Warning Signs of Tread Separation and Tire Blowouts

Your vehicle tires work hard for you every time you use your car and eventually become worn down. Since tire failures while the car is in motion can be disastrous, it’s a good idea to keep tabs on what kind of shape your tires are in so that you can replace them before you’re stuck with a bigger problem.

Tread Separation: Warning Signs and Causes

Tread separation is exactly as it sounds: it’s when the tire tread begins to detach from the body (or casing) of the tire. Tires must keep passengers safe, and in order to do so there has to be a strong attachment between the metal rims, cord fabric, and rubber compounds that make up the tire.

Tread that’s detaching from the rest of the tire or becoming excessively worn increases the danger of accidents and blowouts. Routine tire inspection and learning what a defective or worn out tire looks like are good first steps to avoid tire separation. There are a few ways that tread separation can occur.

Mistakes Made During Flat Tire Repair

Sometimes, tire repair shops have the best intentions but use methods like patch and plug that are not suitable remedies on their own. If a repair shop used this method on your tire, it’s possible they could have made a mistake. If the plug tip starts to move into the crevice between the tread and the casing it can cause separation that will only get worse.

Extreme Use

Tires are only intended to withstand use for a certain mileage. Pushing them past their limit only increases the chance of traction loss, blowouts, and tread separation.

Negligent Behavior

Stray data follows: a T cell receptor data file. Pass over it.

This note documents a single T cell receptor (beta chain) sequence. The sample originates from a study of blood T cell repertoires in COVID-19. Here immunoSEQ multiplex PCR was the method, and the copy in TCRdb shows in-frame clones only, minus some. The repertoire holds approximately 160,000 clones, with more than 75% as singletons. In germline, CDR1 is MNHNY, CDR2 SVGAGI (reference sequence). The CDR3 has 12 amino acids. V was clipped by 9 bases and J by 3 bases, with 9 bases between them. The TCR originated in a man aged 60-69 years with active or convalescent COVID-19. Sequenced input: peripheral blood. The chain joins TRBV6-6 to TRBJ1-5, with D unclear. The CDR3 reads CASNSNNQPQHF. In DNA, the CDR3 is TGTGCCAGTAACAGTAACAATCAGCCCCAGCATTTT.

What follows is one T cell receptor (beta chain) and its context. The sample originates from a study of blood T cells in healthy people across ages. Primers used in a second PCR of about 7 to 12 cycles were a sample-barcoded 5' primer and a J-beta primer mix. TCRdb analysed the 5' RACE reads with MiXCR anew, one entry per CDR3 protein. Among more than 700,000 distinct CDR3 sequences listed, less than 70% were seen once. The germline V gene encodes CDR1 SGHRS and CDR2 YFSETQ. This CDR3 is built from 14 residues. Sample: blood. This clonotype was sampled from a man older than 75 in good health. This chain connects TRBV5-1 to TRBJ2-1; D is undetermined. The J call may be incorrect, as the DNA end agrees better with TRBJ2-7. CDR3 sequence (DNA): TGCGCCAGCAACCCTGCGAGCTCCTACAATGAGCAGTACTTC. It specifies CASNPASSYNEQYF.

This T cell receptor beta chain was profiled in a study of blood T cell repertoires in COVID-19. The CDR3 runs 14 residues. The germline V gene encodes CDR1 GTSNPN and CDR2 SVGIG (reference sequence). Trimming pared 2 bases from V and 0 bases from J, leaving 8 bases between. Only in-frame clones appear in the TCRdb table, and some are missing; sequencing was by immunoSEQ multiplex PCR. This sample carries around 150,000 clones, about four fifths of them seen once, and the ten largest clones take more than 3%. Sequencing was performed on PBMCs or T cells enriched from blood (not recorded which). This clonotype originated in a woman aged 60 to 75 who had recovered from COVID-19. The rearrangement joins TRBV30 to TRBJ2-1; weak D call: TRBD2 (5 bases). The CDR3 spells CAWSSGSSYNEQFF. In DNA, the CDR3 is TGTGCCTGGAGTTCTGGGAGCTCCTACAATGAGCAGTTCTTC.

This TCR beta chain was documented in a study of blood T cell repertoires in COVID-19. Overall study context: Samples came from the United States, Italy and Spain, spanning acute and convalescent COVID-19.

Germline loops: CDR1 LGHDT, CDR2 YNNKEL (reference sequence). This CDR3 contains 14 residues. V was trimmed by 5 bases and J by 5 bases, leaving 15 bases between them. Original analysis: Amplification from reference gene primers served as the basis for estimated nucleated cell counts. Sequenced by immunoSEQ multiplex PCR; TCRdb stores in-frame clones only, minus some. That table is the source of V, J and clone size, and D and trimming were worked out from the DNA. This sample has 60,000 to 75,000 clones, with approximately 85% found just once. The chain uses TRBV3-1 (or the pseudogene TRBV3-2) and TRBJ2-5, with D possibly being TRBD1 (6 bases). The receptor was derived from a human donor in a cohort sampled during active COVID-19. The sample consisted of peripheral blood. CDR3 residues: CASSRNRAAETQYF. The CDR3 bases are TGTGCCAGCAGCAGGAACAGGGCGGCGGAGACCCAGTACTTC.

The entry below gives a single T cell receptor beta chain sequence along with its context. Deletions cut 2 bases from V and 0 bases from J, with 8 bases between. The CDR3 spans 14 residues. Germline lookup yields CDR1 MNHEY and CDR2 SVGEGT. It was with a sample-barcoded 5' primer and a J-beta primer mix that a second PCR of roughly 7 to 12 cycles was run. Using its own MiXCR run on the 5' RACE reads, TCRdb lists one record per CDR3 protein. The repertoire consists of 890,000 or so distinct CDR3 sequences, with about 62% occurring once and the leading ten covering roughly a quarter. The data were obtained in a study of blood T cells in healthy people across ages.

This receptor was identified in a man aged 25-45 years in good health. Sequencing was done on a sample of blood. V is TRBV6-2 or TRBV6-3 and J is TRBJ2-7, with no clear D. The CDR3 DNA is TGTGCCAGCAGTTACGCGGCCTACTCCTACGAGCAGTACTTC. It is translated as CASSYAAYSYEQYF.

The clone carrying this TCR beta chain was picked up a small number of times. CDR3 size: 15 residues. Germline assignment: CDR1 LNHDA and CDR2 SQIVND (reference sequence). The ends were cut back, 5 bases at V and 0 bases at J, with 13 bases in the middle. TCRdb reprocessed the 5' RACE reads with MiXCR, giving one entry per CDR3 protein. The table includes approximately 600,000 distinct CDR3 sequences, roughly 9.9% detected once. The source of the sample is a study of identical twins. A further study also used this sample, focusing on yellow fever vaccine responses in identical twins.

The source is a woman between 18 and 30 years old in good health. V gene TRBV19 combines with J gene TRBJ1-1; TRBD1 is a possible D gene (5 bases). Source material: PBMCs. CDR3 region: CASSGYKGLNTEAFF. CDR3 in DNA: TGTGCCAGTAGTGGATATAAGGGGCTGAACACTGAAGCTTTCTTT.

Another great reason to drive carefully is that tread separation occurs when drivers accidentally hit potholes. It’s also considered negligent not to keep up on the maintenance. Additionally, manufacturers that were negligent can be held liable if the tires have been found to be unsafe.

Tire Blowouts: Warning Signs and Causes

If any of these warning signs are present, your tire could blow or might already be leaking slowly and you don’t want your tire to become another road alligator on the highway. If you’re wondering, “What are road alligators?” you might be surprised to find out that you’ve likely already seen one or two without knowing their quirky nickname. A road alligator occurs after a tire blowout, it’s the remaining large piece of rubber from a tire found on the side of the road.

Tires can blow for many reasons besides just becoming worn out. There could even be legal ramifications of a blowout since they can cause serious collisions.

Wear and Tear: Sidewall Cracks

Tires sometimes have issues that don’t have to do with the tread. It’s time to examine the sides of your tires. The sidewalls of the tires should look clean and shouldn’t have noticeable grooves, cuts, or tracks.

Manufacturer Defects

Defects in the actual tire can also cause a blowout while driving. Defects can include:

  • Tread separation,
  • Bead failures,
  • Sidewall zipper failures, and
  • Tire shredding (road alligators).

Each of these could result in danger to the driver and/or passengers.

Road Conditions

The conditions of the road are a primary cause for blown tires. Drivers that accidentally hit potholes or sharp objects will find that their tires can burst from the pressure. This is why it’s important for drivers to avoid debris and potholes when it’s safe to do so as this can lower the likelihood of a flat tire.

Incorrect Level of Tire Pressure

Blowouts can also take place when tires are not inflated at the appropriate level (when tires are inflated too low or too high). Tires that don’t have the right amount of air will have to bend in order to grip the street. The bending motion forces the rubber to overstrain, which could result in a blowout or puncture. Drivers should be aware of their tire pressure and fill them when necessary to help ensure that changing seasons don’t push them too close to a blowout.

It’s important for drivers to prioritize tire maintenance. To easily find out whether or not your tires have had any recalls on them, you can put your tire make and model into the NHTSA Recalls database to check.

Author: Staff